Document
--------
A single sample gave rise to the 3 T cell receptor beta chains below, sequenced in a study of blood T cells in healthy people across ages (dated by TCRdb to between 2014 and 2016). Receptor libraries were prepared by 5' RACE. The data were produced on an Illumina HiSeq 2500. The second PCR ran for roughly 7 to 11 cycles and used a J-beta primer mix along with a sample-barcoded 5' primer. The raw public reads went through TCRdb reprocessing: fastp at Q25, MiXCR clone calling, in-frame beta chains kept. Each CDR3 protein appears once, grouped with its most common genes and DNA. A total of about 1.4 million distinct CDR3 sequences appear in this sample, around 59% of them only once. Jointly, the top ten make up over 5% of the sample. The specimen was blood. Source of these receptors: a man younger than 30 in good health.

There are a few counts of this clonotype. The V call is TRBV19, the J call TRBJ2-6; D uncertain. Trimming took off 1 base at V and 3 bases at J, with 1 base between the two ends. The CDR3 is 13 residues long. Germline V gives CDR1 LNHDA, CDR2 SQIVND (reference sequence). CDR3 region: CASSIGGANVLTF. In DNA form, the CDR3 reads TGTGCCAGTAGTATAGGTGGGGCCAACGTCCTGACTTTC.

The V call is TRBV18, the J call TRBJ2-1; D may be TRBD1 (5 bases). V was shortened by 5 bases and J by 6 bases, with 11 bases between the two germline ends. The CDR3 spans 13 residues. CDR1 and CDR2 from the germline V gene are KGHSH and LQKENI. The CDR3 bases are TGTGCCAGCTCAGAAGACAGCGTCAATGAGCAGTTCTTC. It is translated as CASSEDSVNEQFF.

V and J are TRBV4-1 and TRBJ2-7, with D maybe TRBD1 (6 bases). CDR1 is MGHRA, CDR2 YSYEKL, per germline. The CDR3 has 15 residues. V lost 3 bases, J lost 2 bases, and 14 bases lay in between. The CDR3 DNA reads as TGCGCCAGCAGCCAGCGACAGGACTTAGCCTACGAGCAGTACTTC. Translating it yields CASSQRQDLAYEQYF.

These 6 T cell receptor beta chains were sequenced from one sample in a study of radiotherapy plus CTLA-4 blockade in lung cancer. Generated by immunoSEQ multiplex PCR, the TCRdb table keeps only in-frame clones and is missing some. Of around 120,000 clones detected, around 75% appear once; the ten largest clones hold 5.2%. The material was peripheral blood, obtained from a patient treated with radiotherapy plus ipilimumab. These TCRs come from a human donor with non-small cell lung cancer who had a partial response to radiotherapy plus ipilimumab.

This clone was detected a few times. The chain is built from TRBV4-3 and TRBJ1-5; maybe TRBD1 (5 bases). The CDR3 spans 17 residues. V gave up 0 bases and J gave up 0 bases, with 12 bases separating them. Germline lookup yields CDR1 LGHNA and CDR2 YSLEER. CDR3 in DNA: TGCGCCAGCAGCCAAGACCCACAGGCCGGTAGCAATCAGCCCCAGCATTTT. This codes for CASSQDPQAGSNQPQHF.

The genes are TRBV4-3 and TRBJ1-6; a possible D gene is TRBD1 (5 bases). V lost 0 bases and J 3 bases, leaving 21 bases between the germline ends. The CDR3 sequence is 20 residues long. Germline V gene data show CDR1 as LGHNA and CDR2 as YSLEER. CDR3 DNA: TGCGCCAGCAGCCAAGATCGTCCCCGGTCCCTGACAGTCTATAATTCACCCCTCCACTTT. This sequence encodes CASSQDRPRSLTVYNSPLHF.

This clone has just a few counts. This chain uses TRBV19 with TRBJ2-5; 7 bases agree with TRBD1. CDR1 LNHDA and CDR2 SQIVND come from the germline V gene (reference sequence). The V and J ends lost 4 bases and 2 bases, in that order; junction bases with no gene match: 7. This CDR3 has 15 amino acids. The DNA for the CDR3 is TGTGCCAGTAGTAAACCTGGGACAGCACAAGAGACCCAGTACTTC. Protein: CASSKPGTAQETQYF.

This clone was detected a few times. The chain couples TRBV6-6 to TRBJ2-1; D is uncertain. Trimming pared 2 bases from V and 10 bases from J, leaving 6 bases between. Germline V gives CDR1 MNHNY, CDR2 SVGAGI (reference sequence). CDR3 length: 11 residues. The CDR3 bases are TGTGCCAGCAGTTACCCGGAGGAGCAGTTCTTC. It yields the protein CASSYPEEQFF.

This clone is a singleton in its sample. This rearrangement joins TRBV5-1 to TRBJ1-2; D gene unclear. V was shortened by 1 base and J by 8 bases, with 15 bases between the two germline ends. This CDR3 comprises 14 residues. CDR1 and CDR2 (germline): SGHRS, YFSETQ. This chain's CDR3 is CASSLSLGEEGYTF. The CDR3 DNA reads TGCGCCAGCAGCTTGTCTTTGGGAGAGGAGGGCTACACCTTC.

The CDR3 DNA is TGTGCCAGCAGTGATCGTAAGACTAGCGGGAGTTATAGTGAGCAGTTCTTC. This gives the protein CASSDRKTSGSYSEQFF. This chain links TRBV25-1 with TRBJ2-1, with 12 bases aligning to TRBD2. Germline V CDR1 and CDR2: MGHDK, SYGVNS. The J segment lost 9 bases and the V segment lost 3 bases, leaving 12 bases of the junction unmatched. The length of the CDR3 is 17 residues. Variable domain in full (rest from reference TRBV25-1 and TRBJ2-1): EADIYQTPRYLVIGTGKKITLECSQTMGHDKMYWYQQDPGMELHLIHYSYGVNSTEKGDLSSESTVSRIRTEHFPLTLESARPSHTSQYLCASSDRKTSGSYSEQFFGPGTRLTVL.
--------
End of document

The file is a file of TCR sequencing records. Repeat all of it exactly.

A single sample gave rise to the 3 T cell receptor beta chains below, sequenced in a study of blood T cells in healthy people across ages (dated by TCRdb to between 2014 and 2016). Receptor libraries were prepared by 5' RACE. The data were produced on an Illumina HiSeq 2500. The second PCR ran for roughly 7 to 11 cycles and used a J-beta primer mix along with a sample-barcoded 5' primer. The raw public reads went through TCRdb reprocessing: fastp at Q25, MiXCR clone calling, in-frame beta chains kept. Each CDR3 protein appears once, grouped with its most common genes and DNA. A total of about 1.4 million distinct CDR3 sequences appear in this sample, around 59% of them only once. Jointly, the top ten make up over 5% of the sample. The specimen was blood. Source of these receptors: a man younger than 30 in good health.

There are a few counts of this clonotype. The V call is TRBV19, the J call TRBJ2-6; D uncertain. Trimming took off 1 base at V and 3 bases at J, with 1 base between the two ends. The CDR3 is 13 residues long. Germline V gives CDR1 LNHDA, CDR2 SQIVND (reference sequence). CDR3 region: CASSIGGANVLTF. In DNA form, the CDR3 reads TGTGCCAGTAGTATAGGTGGGGCCAACGTCCTGACTTTC.

The V call is TRBV18, the J call TRBJ2-1; D may be TRBD1 (5 bases). V was shortened by 5 bases and J by 6 bases, with 11 bases between the two germline ends. The CDR3 spans 13 residues. CDR1 and CDR2 from the germline V gene are KGHSH and LQKENI. The CDR3 bases are TGTGCCAGCTCAGAAGACAGCGTCAATGAGCAGTTCTTC. It is translated as CASSEDSVNEQFF.

V and J are TRBV4-1 and TRBJ2-7, with D maybe TRBD1 (6 bases). CDR1 is MGHRA, CDR2 YSYEKL, per germline. The CDR3 has 15 residues. V lost 3 bases, J lost 2 bases, and 14 bases lay in between. The CDR3 DNA reads as TGCGCCAGCAGCCAGCGACAGGACTTAGCCTACGAGCAGTACTTC. Translating it yields CASSQRQDLAYEQYF.

These 6 T cell receptor beta chains were sequenced from one sample in a study of radiotherapy plus CTLA-4 blockade in lung cancer. Generated by immunoSEQ multiplex PCR, the TCRdb table keeps only in-frame clones and is missing some. Of around 120,000 clones detected, around 75% appear once; the ten largest clones hold 5.2%. The material was peripheral blood, obtained from a patient treated with radiotherapy plus ipilimumab. These TCRs come from a human donor with non-small cell lung cancer who had a partial response to radiotherapy plus ipilimumab.

This clone was detected a few times. The chain is built from TRBV4-3 and TRBJ1-5; maybe TRBD1 (5 bases). The CDR3 spans 17 residues. V gave up 0 bases and J gave up 0 bases, with 12 bases separating them. Germline lookup yields CDR1 LGHNA and CDR2 YSLEER. CDR3 in DNA: TGCGCCAGCAGCCAAGACCCACAGGCCGGTAGCAATCAGCCCCAGCATTTT. This codes for CASSQDPQAGSNQPQHF.

The genes are TRBV4-3 and TRBJ1-6; a possible D gene is TRBD1 (5 bases). V lost 0 bases and J 3 bases, leaving 21 bases between the germline ends. The CDR3 sequence is 20 residues long. Germline V gene data show CDR1 as LGHNA and CDR2 as YSLEER. CDR3 DNA: TGCGCCAGCAGCCAAGATCGTCCCCGGTCCCTGACAGTCTATAATTCACCCCTCCACTTT. This sequence encodes CASSQDRPRSLTVYNSPLHF.

This clone has just a few counts. This chain uses TRBV19 with TRBJ2-5; 7 bases agree with TRBD1. CDR1 LNHDA and CDR2 SQIVND come from the germline V gene (reference sequence). The V and J ends lost 4 bases and 2 bases, in that order; junction bases with no gene match: 7. This CDR3 has 15 amino acids. The DNA for the CDR3 is TGTGCCAGTAGTAAACCTGGGACAGCACAAGAGACCCAGTACTTC. Protein: CASSKPGTAQETQYF.

This clone was detected a few times. The chain couples TRBV6-6 to TRBJ2-1; D is uncertain. Trimming pared 2 bases from V and 10 bases from J, leaving 6 bases between. Germline V gives CDR1 MNHNY, CDR2 SVGAGI (reference sequence). CDR3 length: 11 residues. The CDR3 bases are TGTGCCAGCAGTTACCCGGAGGAGCAGTTCTTC. It yields the protein CASSYPEEQFF.

This clone is a singleton in its sample. This rearrangement joins TRBV5-1 to TRBJ1-2; D gene unclear. V was shortened by 1 base and J by 8 bases, with 15 bases between the two germline ends. This CDR3 comprises 14 residues. CDR1 and CDR2 (germline): SGHRS, YFSETQ. This chain's CDR3 is CASSLSLGEEGYTF. The CDR3 DNA reads TGCGCCAGCAGCTTGTCTTTGGGAGAGGAGGGCTACACCTTC.

The CDR3 DNA is TGTGCCAGCAGTGATCGTAAGACTAGCGGGAGTTATAGTGAGCAGTTCTTC. This gives the protein CASSDRKTSGSYSEQFF. This chain links TRBV25-1 with TRBJ2-1, with 12 bases aligning to TRBD2. Germline V CDR1 and CDR2: MGHDK, SYGVNS. The J segment lost 9 bases and the V segment lost 3 bases, leaving 12 bases of the junction unmatched. The length of the CDR3 is 17 residues. Variable domain in full (rest from reference TRBV25-1 and TRBJ2-1): EADIYQTPRYLVIGTGKKITLECSQTMGHDKMYWYQQDPGMELHLIHYSYGVNSTEKGDLSSESTVSRIRTEHFPLTLESARPSHTSQYLCASSDRKTSGSYSEQFFGPGTRLTVL.